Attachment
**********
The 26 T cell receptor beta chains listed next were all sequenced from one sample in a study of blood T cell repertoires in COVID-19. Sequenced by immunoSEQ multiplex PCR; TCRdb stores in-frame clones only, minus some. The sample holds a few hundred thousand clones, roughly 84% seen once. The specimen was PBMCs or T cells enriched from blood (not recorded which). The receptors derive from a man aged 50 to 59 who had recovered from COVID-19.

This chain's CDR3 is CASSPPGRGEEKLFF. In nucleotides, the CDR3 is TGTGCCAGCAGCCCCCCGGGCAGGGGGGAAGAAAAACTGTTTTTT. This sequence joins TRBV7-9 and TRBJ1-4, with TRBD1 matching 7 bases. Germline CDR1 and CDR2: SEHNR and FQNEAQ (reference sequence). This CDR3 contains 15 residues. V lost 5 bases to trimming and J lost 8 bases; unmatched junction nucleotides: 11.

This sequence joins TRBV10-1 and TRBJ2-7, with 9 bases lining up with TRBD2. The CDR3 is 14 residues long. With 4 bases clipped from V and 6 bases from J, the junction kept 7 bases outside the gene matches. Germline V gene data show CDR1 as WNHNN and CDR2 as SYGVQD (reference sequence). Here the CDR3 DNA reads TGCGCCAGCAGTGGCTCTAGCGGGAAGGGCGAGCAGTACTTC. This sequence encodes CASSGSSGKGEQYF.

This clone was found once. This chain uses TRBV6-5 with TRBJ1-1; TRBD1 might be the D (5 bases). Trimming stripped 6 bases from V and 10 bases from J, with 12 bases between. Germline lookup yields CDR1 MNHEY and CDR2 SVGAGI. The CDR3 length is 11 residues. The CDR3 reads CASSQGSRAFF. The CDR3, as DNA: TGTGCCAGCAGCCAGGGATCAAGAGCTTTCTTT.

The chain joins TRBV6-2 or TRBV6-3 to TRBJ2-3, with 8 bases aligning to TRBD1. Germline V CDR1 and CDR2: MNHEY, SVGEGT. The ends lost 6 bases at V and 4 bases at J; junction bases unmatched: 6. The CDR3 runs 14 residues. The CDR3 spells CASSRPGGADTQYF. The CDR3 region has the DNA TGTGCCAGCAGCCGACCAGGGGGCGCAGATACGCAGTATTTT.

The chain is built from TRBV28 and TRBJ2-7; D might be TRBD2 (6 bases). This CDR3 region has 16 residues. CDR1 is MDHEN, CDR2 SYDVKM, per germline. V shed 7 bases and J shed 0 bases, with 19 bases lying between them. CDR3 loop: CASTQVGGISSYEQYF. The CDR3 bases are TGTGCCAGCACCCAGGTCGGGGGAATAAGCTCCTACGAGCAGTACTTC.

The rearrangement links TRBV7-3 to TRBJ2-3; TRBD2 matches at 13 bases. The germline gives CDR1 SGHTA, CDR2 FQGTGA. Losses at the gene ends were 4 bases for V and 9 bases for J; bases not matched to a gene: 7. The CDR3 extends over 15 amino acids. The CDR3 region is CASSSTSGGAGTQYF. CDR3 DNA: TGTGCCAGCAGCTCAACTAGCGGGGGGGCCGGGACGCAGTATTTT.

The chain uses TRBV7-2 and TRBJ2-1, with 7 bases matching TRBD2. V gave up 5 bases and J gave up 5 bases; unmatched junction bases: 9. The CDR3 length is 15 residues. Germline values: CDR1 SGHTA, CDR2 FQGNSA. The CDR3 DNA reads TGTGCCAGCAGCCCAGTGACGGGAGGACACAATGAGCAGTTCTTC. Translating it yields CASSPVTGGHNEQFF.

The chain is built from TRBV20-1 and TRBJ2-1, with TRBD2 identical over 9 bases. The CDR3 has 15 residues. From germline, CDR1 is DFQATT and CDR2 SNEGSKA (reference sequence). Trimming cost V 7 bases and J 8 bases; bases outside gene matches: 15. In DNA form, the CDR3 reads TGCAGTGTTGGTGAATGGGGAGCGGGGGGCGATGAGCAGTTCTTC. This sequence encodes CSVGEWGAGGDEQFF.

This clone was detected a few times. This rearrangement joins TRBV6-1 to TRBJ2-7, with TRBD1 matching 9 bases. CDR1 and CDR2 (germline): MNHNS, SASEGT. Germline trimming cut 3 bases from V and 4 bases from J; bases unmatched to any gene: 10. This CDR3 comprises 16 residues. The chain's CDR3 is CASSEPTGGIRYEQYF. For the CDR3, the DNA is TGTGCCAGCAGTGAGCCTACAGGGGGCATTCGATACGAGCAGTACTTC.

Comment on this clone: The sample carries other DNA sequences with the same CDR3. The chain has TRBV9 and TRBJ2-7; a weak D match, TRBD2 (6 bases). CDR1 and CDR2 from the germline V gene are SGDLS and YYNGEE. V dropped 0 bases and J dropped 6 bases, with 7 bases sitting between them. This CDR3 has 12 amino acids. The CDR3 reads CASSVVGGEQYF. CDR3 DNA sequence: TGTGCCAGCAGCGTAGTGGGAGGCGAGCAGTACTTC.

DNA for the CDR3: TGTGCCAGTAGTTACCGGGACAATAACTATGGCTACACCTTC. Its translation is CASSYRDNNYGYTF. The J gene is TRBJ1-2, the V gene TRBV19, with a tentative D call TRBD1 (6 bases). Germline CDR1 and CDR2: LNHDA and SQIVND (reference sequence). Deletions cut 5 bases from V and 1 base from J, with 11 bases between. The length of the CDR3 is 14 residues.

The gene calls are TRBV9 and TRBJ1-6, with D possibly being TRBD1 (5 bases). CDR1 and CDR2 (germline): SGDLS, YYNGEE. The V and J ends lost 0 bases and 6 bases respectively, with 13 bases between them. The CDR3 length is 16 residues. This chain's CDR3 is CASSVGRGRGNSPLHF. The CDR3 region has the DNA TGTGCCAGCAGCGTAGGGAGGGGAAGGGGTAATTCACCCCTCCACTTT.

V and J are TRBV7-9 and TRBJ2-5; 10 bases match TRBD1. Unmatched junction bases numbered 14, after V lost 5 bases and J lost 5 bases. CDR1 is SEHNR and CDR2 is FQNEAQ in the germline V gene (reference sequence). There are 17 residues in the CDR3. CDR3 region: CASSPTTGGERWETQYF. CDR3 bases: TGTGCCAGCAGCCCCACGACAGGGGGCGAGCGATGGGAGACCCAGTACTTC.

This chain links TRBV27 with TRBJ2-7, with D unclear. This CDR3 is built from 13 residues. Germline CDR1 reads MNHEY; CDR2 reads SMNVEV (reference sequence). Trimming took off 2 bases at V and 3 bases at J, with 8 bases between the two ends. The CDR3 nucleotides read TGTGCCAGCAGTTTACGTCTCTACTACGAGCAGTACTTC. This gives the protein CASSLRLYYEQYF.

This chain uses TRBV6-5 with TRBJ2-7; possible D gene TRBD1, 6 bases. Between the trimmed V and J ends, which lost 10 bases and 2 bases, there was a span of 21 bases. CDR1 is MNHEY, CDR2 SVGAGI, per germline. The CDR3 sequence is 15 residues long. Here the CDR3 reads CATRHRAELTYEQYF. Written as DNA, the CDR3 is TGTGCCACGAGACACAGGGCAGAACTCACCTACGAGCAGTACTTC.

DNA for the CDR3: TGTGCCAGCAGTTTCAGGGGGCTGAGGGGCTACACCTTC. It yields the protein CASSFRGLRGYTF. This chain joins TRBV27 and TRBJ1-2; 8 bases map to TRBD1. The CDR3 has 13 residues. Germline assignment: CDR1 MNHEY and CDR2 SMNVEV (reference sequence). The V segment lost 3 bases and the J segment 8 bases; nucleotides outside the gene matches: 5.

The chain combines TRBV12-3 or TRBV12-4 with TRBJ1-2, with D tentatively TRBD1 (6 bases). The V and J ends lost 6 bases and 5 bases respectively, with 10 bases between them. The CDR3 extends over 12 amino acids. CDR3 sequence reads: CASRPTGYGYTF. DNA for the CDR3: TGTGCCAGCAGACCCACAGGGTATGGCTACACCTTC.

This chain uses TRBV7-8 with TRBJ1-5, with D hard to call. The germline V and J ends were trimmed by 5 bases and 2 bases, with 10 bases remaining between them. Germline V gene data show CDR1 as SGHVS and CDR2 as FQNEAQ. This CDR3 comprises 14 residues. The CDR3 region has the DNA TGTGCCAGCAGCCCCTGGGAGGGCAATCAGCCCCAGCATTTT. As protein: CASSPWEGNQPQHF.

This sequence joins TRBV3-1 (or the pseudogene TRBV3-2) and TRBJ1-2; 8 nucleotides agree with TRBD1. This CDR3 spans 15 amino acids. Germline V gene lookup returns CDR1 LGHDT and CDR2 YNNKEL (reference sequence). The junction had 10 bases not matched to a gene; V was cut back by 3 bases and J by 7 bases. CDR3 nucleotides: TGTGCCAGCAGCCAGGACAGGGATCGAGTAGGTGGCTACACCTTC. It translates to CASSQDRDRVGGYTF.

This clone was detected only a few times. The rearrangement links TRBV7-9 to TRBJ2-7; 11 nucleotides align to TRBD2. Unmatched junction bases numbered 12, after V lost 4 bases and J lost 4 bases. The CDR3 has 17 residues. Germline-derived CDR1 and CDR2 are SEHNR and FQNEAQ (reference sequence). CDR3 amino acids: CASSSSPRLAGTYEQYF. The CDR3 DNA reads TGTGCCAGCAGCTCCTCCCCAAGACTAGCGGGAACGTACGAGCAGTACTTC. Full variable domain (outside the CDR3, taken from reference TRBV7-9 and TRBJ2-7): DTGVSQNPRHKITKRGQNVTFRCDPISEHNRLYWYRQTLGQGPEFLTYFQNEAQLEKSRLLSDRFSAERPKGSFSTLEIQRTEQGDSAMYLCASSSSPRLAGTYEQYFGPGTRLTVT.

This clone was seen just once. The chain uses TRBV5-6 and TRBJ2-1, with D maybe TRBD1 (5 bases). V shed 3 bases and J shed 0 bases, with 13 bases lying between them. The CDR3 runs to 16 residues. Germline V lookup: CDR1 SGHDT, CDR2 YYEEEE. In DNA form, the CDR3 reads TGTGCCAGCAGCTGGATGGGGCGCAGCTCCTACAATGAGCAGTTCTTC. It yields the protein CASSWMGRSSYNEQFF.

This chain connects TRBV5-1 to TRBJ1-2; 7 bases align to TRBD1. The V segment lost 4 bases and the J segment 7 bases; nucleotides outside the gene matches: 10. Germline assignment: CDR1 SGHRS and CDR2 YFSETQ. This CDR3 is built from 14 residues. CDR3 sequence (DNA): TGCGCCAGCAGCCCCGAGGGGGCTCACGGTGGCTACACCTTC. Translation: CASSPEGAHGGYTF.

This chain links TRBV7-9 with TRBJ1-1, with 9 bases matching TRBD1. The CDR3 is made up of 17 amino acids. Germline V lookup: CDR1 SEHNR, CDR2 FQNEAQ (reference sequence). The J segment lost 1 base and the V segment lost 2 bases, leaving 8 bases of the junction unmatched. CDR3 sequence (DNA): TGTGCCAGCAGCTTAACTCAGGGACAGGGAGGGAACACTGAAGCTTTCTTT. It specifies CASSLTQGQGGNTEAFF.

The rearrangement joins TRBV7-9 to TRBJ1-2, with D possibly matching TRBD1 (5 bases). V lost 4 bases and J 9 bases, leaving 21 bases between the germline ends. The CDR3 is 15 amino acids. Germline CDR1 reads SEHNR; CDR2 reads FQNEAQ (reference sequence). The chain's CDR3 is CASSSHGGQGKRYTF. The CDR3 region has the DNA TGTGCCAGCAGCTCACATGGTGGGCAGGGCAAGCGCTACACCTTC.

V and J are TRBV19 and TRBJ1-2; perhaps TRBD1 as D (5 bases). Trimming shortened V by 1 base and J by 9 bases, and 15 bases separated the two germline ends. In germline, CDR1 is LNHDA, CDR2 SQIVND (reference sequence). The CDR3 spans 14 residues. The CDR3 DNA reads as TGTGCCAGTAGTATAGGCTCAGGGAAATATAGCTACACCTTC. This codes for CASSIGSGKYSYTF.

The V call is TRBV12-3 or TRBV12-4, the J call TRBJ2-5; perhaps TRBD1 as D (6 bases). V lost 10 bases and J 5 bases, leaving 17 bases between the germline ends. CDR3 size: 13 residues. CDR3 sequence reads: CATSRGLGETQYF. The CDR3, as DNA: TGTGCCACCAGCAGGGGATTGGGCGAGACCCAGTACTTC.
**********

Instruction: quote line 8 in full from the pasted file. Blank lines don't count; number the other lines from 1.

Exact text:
The chain uses TRBV7-2 and TRBJ2-1, with 7 bases matching TRBD2. V gave up 5 bases and J gave up 5 bases; unmatched junction bases: 9. The CDR3 length is 15 residues. Germline values: CDR1 SGHTA, CDR2 FQGNSA. The CDR3 DNA reads TGTGCCAGCAGCCCAGTGACGGGAGGACACAATGAGCAGTTCTTC. Translating it yields CASSPVTGGHNEQFF.